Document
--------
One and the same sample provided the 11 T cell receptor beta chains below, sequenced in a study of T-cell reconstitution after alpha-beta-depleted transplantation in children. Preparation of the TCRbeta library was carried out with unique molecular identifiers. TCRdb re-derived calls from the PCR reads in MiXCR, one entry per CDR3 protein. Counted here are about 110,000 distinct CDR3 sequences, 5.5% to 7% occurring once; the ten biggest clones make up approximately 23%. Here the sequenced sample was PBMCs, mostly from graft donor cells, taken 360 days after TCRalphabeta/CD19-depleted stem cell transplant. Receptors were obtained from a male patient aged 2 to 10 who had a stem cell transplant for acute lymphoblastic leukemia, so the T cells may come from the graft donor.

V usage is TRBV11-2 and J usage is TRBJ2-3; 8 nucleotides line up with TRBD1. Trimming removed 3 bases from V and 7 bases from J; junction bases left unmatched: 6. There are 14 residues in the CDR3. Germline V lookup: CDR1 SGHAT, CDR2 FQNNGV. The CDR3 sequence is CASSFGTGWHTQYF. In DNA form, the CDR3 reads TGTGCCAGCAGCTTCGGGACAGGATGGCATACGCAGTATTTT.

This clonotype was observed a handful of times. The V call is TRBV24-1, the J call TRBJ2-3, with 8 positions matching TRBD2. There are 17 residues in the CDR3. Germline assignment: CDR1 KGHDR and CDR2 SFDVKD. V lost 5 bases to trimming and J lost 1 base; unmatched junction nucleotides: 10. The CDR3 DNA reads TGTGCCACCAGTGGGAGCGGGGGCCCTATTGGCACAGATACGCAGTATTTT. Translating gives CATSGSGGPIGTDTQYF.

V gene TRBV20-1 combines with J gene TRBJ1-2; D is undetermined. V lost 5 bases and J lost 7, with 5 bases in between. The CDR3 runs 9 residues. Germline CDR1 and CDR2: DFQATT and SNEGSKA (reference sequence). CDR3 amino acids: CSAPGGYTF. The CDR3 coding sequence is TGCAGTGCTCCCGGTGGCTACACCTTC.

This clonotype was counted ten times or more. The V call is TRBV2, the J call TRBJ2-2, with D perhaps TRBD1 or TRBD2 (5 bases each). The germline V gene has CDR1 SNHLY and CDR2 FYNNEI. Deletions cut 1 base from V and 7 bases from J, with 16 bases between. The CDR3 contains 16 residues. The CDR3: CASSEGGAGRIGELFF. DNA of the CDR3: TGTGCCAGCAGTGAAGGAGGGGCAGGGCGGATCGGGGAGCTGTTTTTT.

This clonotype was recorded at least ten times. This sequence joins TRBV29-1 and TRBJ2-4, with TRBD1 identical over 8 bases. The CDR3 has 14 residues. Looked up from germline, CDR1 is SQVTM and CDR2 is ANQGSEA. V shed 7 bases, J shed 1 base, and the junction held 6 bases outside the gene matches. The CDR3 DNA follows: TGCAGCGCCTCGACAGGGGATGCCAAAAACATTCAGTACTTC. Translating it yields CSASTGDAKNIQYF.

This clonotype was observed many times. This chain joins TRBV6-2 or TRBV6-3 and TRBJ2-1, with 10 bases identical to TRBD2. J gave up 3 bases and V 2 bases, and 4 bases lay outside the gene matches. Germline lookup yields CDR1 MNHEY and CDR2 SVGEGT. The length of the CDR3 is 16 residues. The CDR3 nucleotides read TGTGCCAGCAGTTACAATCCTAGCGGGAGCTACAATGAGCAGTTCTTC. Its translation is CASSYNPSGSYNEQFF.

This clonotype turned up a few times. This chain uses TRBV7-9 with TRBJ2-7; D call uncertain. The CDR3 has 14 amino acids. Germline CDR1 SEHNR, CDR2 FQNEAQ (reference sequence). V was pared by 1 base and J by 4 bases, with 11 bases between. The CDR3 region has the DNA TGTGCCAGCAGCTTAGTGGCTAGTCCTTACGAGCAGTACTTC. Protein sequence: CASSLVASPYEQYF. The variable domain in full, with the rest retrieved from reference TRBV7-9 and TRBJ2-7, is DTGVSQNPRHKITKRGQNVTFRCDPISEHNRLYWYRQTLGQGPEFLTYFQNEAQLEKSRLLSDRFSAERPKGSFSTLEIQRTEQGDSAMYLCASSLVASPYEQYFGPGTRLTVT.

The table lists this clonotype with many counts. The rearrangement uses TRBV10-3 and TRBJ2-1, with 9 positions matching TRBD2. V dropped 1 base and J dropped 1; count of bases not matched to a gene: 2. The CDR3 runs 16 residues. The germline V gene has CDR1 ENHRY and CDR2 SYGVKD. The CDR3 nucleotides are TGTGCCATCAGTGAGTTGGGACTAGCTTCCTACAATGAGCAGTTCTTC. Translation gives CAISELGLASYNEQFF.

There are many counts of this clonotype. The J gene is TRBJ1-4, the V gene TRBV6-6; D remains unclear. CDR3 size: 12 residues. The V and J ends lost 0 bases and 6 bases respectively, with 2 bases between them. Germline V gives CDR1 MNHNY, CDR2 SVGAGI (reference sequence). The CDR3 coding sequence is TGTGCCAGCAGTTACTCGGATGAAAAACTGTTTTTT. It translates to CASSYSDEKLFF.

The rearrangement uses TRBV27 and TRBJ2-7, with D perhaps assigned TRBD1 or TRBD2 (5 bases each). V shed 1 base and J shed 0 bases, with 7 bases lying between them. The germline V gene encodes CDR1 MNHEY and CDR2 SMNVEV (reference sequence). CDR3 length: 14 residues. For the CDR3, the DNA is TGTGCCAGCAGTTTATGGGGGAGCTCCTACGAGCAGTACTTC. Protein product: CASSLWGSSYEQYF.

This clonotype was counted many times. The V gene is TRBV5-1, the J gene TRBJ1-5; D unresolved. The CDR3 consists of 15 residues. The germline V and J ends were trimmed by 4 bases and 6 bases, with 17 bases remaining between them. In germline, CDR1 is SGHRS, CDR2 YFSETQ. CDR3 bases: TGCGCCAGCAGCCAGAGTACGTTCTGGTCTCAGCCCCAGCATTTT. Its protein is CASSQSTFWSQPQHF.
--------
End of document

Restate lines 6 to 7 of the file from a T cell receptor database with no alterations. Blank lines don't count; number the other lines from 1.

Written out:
This clonotype was recorded at least ten times. This sequence joins TRBV29-1 and TRBJ2-4, with TRBD1 identical over 8 bases. The CDR3 has 14 residues. Looked up from germline, CDR1 is SQVTM and CDR2 is ANQGSEA. V shed 7 bases, J shed 1 base, and the junction held 6 bases outside the gene matches. The CDR3 DNA follows: TGCAGCGCCTCGACAGGGGATGCCAAAAACATTCAGTACTTC. Translating it yields CSASTGDAKNIQYF.

This clonotype was observed many times. This chain joins TRBV6-2 or TRBV6-3 and TRBJ2-1, with 10 bases identical to TRBD2. J gave up 3 bases and V 2 bases, and 4 bases lay outside the gene matches. Germline lookup yields CDR1 MNHEY and CDR2 SVGEGT. The length of the CDR3 is 16 residues. The CDR3 nucleotides read TGTGCCAGCAGTTACAATCCTAGCGGGAGCTACAATGAGCAGTTCTTC. Its translation is CASSYNPSGSYNEQFF.